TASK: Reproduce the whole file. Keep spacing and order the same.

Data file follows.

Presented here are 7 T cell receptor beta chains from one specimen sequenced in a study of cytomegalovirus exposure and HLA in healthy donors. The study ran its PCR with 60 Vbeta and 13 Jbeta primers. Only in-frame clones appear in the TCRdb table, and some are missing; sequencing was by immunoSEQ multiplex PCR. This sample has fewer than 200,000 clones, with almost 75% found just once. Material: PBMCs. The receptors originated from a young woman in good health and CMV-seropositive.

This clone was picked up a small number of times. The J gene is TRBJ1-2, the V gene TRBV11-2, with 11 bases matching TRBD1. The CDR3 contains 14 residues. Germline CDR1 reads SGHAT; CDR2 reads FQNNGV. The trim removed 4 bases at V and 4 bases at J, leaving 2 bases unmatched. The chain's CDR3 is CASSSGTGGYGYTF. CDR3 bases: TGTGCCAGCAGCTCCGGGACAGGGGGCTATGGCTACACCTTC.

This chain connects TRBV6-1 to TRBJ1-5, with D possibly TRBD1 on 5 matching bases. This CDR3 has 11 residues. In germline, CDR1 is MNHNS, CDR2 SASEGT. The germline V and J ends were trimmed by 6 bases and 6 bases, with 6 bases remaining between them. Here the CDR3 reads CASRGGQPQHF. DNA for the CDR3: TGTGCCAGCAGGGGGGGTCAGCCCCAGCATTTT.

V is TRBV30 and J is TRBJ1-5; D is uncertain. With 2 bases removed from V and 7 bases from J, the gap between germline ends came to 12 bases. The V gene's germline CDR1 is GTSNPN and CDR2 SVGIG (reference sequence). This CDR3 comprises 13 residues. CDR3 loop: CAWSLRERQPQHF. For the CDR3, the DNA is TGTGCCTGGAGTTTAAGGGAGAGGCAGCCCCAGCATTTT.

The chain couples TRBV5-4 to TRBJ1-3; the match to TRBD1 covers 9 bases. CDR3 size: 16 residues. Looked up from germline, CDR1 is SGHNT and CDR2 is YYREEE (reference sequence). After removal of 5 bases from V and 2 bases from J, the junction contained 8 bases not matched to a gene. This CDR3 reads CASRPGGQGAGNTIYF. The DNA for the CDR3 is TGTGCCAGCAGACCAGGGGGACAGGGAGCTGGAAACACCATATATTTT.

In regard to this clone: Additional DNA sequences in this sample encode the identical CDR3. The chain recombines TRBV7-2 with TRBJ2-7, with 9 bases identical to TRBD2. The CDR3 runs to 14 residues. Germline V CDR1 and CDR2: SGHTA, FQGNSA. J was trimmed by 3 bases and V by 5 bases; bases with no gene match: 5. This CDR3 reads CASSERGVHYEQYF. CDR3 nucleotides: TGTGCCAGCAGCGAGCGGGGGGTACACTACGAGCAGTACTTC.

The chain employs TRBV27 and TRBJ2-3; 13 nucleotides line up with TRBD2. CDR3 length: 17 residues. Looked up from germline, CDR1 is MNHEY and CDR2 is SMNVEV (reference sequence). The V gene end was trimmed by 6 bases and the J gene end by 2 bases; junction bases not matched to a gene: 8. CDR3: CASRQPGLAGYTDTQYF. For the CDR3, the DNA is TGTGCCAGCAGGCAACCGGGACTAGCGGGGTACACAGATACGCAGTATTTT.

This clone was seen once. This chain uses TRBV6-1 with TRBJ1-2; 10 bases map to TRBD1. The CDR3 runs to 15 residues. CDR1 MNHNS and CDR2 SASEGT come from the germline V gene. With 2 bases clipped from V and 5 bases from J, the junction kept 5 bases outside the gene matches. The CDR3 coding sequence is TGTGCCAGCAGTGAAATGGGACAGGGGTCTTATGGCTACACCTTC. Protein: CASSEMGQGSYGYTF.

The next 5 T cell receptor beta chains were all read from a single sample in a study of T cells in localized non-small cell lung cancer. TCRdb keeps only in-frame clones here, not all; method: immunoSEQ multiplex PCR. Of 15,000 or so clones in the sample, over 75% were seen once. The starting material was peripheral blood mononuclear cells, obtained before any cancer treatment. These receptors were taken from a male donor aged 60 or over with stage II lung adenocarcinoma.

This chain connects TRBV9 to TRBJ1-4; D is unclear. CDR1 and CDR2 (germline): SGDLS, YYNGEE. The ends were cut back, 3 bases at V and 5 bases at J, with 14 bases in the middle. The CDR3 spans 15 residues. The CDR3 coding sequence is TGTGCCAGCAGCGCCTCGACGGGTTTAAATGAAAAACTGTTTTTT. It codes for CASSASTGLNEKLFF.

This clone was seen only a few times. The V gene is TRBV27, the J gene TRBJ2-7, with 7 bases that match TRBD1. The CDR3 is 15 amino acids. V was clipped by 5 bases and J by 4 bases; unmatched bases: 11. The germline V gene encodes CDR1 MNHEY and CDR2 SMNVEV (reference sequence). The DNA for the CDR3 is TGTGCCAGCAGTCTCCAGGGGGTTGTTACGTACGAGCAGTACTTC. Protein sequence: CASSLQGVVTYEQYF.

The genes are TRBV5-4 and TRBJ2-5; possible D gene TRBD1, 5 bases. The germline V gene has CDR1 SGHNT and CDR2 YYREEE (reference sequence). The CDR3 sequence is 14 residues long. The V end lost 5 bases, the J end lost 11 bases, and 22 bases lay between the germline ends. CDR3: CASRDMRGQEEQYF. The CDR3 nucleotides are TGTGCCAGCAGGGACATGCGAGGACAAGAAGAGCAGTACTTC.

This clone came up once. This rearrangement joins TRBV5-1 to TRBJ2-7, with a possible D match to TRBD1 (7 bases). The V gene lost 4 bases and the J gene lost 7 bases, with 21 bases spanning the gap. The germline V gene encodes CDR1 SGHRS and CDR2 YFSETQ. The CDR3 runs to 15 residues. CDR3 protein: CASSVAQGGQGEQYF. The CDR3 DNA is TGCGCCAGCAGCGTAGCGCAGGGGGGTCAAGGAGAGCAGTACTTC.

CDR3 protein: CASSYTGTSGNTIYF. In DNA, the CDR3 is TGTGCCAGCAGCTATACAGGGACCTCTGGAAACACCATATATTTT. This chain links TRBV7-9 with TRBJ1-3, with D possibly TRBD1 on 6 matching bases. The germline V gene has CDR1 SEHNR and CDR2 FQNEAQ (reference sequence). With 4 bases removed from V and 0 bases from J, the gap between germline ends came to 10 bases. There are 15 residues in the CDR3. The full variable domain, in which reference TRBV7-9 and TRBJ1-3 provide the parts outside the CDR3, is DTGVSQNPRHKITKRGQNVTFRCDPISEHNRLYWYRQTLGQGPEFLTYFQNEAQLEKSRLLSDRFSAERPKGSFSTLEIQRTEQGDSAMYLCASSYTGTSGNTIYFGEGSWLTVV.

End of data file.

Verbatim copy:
Presented here are 7 T cell receptor beta chains from one specimen sequenced in a study of cytomegalovirus exposure and HLA in healthy donors. The study ran its PCR with 60 Vbeta and 13 Jbeta primers. Only in-frame clones appear in the TCRdb table, and some are missing; sequencing was by immunoSEQ multiplex PCR. This sample has fewer than 200,000 clones, with almost 75% found just once. Material: PBMCs. The receptors originated from a young woman in good health and CMV-seropositive.

This clone was picked up a small number of times. The J gene is TRBJ1-2, the V gene TRBV11-2, with 11 bases matching TRBD1. The CDR3 contains 14 residues. Germline CDR1 reads SGHAT; CDR2 reads FQNNGV. The trim removed 4 bases at V and 4 bases at J, leaving 2 bases unmatched. The chain's CDR3 is CASSSGTGGYGYTF. CDR3 bases: TGTGCCAGCAGCTCCGGGACAGGGGGCTATGGCTACACCTTC.

This chain connects TRBV6-1 to TRBJ1-5, with D possibly TRBD1 on 5 matching bases. This CDR3 has 11 residues. In germline, CDR1 is MNHNS, CDR2 SASEGT. The germline V and J ends were trimmed by 6 bases and 6 bases, with 6 bases remaining between them. Here the CDR3 reads CASRGGQPQHF. DNA for the CDR3: TGTGCCAGCAGGGGGGGTCAGCCCCAGCATTTT.

V is TRBV30 and J is TRBJ1-5; D is uncertain. With 2 bases removed from V and 7 bases from J, the gap between germline ends came to 12 bases. The V gene's germline CDR1 is GTSNPN and CDR2 SVGIG (reference sequence). This CDR3 comprises 13 residues. CDR3 loop: CAWSLRERQPQHF. For the CDR3, the DNA is TGTGCCTGGAGTTTAAGGGAGAGGCAGCCCCAGCATTTT.

The chain couples TRBV5-4 to TRBJ1-3; the match to TRBD1 covers 9 bases. CDR3 size: 16 residues. Looked up from germline, CDR1 is SGHNT and CDR2 is YYREEE (reference sequence). After removal of 5 bases from V and 2 bases from J, the junction contained 8 bases not matched to a gene. This CDR3 reads CASRPGGQGAGNTIYF. The DNA for the CDR3 is TGTGCCAGCAGACCAGGGGGACAGGGAGCTGGAAACACCATATATTTT.

In regard to this clone: Additional DNA sequences in this sample encode the identical CDR3. The chain recombines TRBV7-2 with TRBJ2-7, with 9 bases identical to TRBD2. The CDR3 runs to 14 residues. Germline V CDR1 and CDR2: SGHTA, FQGNSA. J was trimmed by 3 bases and V by 5 bases; bases with no gene match: 5. This CDR3 reads CASSERGVHYEQYF. CDR3 nucleotides: TGTGCCAGCAGCGAGCGGGGGGTACACTACGAGCAGTACTTC.

The chain employs TRBV27 and TRBJ2-3; 13 nucleotides line up with TRBD2. CDR3 length: 17 residues. Looked up from germline, CDR1 is MNHEY and CDR2 is SMNVEV (reference sequence). The V gene end was trimmed by 6 bases and the J gene end by 2 bases; junction bases not matched to a gene: 8. CDR3: CASRQPGLAGYTDTQYF. For the CDR3, the DNA is TGTGCCAGCAGGCAACCGGGACTAGCGGGGTACACAGATACGCAGTATTTT.

This clone was seen once. This chain uses TRBV6-1 with TRBJ1-2; 10 bases map to TRBD1. The CDR3 runs to 15 residues. CDR1 MNHNS and CDR2 SASEGT come from the germline V gene. With 2 bases clipped from V and 5 bases from J, the junction kept 5 bases outside the gene matches. The CDR3 coding sequence is TGTGCCAGCAGTGAAATGGGACAGGGGTCTTATGGCTACACCTTC. Protein: CASSEMGQGSYGYTF.

The next 5 T cell receptor beta chains were all read from a single sample in a study of T cells in localized non-small cell lung cancer. TCRdb keeps only in-frame clones here, not all; method: immunoSEQ multiplex PCR. Of 15,000 or so clones in the sample, over 75% were seen once. The starting material was peripheral blood mononuclear cells, obtained before any cancer treatment. These receptors were taken from a male donor aged 60 or over with stage II lung adenocarcinoma.

This chain connects TRBV9 to TRBJ1-4; D is unclear. CDR1 and CDR2 (germline): SGDLS, YYNGEE. The ends were cut back, 3 bases at V and 5 bases at J, with 14 bases in the middle. The CDR3 spans 15 residues. The CDR3 coding sequence is TGTGCCAGCAGCGCCTCGACGGGTTTAAATGAAAAACTGTTTTTT. It codes for CASSASTGLNEKLFF.

This clone was seen only a few times. The V gene is TRBV27, the J gene TRBJ2-7, with 7 bases that match TRBD1. The CDR3 is 15 amino acids. V was clipped by 5 bases and J by 4 bases; unmatched bases: 11. The germline V gene encodes CDR1 MNHEY and CDR2 SMNVEV (reference sequence). The DNA for the CDR3 is TGTGCCAGCAGTCTCCAGGGGGTTGTTACGTACGAGCAGTACTTC. Protein sequence: CASSLQGVVTYEQYF.

The genes are TRBV5-4 and TRBJ2-5; possible D gene TRBD1, 5 bases. The germline V gene has CDR1 SGHNT and CDR2 YYREEE (reference sequence). The CDR3 sequence is 14 residues long. The V end lost 5 bases, the J end lost 11 bases, and 22 bases lay between the germline ends. CDR3: CASRDMRGQEEQYF. The CDR3 nucleotides are TGTGCCAGCAGGGACATGCGAGGACAAGAAGAGCAGTACTTC.

This clone came up once. This rearrangement joins TRBV5-1 to TRBJ2-7, with a possible D match to TRBD1 (7 bases). The V gene lost 4 bases and the J gene lost 7 bases, with 21 bases spanning the gap. The germline V gene encodes CDR1 SGHRS and CDR2 YFSETQ. The CDR3 runs to 15 residues. CDR3 protein: CASSVAQGGQGEQYF. The CDR3 DNA is TGCGCCAGCAGCGTAGCGCAGGGGGGTCAAGGAGAGCAGTACTTC.

CDR3 protein: CASSYTGTSGNTIYF. In DNA, the CDR3 is TGTGCCAGCAGCTATACAGGGACCTCTGGAAACACCATATATTTT. This chain links TRBV7-9 with TRBJ1-3, with D possibly TRBD1 on 6 matching bases. The germline V gene has CDR1 SEHNR and CDR2 FQNEAQ (reference sequence). With 4 bases removed from V and 0 bases from J, the gap between germline ends came to 10 bases. There are 15 residues in the CDR3. The full variable domain, in which reference TRBV7-9 and TRBJ1-3 provide the parts outside the CDR3, is DTGVSQNPRHKITKRGQNVTFRCDPISEHNRLYWYRQTLGQGPEFLTYFQNEAQLEKSRLLSDRFSAERPKGSFSTLEIQRTEQGDSAMYLCASSYTGTSGNTIYFGEGSWLTVV.